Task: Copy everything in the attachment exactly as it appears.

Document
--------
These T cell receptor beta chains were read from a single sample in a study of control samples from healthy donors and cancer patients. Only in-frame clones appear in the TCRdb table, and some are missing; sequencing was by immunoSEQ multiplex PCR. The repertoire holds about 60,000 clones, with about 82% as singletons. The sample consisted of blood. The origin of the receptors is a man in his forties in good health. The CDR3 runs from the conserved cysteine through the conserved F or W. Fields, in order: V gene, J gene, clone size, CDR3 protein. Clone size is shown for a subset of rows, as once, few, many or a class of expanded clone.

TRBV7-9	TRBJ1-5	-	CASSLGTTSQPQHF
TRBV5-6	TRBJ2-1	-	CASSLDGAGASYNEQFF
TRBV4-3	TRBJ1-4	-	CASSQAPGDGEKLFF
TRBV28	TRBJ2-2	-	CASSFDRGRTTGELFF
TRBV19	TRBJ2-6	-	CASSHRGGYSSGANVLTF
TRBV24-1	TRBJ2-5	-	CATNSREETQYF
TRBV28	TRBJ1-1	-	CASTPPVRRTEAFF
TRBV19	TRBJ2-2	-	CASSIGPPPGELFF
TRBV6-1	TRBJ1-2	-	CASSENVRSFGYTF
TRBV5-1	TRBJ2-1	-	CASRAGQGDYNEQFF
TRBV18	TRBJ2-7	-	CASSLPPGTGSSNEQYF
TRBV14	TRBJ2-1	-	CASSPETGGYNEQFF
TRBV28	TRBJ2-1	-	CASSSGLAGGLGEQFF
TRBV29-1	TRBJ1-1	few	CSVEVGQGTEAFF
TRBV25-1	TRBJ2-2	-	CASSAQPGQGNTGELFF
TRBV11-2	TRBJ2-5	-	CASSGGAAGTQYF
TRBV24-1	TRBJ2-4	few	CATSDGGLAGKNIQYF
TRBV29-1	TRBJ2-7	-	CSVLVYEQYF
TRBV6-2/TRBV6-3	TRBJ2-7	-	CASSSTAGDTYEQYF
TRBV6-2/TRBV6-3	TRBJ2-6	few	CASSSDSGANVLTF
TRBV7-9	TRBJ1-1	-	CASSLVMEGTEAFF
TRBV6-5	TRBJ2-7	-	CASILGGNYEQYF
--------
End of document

These T cell receptor beta chains were read from a single sample in a study of control samples from healthy donors and cancer patients. Only in-frame clones appear in the TCRdb table, and some are missing; sequencing was by immunoSEQ multiplex PCR. The repertoire holds about 60,000 clones, with about 82% as singletons. The sample consisted of blood. The origin of the receptors is a man in his forties in good health. The CDR3 runs from the conserved cysteine through the conserved F or W. Fields, in order: V gene, J gene, clone size, CDR3 protein. Clone size is shown for a subset of rows, as once, few, many or a class of expanded clone.

TRBV7-9	TRBJ1-5	-	CASSLGTTSQPQHF
TRBV5-6	TRBJ2-1	-	CASSLDGAGASYNEQFF
TRBV4-3	TRBJ1-4	-	CASSQAPGDGEKLFF
TRBV28	TRBJ2-2	-	CASSFDRGRTTGELFF
TRBV19	TRBJ2-6	-	CASSHRGGYSSGANVLTF
TRBV24-1	TRBJ2-5	-	CATNSREETQYF
TRBV28	TRBJ1-1	-	CASTPPVRRTEAFF
TRBV19	TRBJ2-2	-	CASSIGPPPGELFF
TRBV6-1	TRBJ1-2	-	CASSENVRSFGYTF
TRBV5-1	TRBJ2-1	-	CASRAGQGDYNEQFF
TRBV18	TRBJ2-7	-	CASSLPPGTGSSNEQYF
TRBV14	TRBJ2-1	-	CASSPETGGYNEQFF
TRBV28	TRBJ2-1	-	CASSSGLAGGLGEQFF
TRBV29-1	TRBJ1-1	few	CSVEVGQGTEAFF
TRBV25-1	TRBJ2-2	-	CASSAQPGQGNTGELFF
TRBV11-2	TRBJ2-5	-	CASSGGAAGTQYF
TRBV24-1	TRBJ2-4	few	CATSDGGLAGKNIQYF
TRBV29-1	TRBJ2-7	-	CSVLVYEQYF
TRBV6-2/TRBV6-3	TRBJ2-7	-	CASSSTAGDTYEQYF
TRBV6-2/TRBV6-3	TRBJ2-6	few	CASSSDSGANVLTF
TRBV7-9	TRBJ1-1	-	CASSLVMEGTEAFF
TRBV6-5	TRBJ2-7	-	CASILGGNYEQYF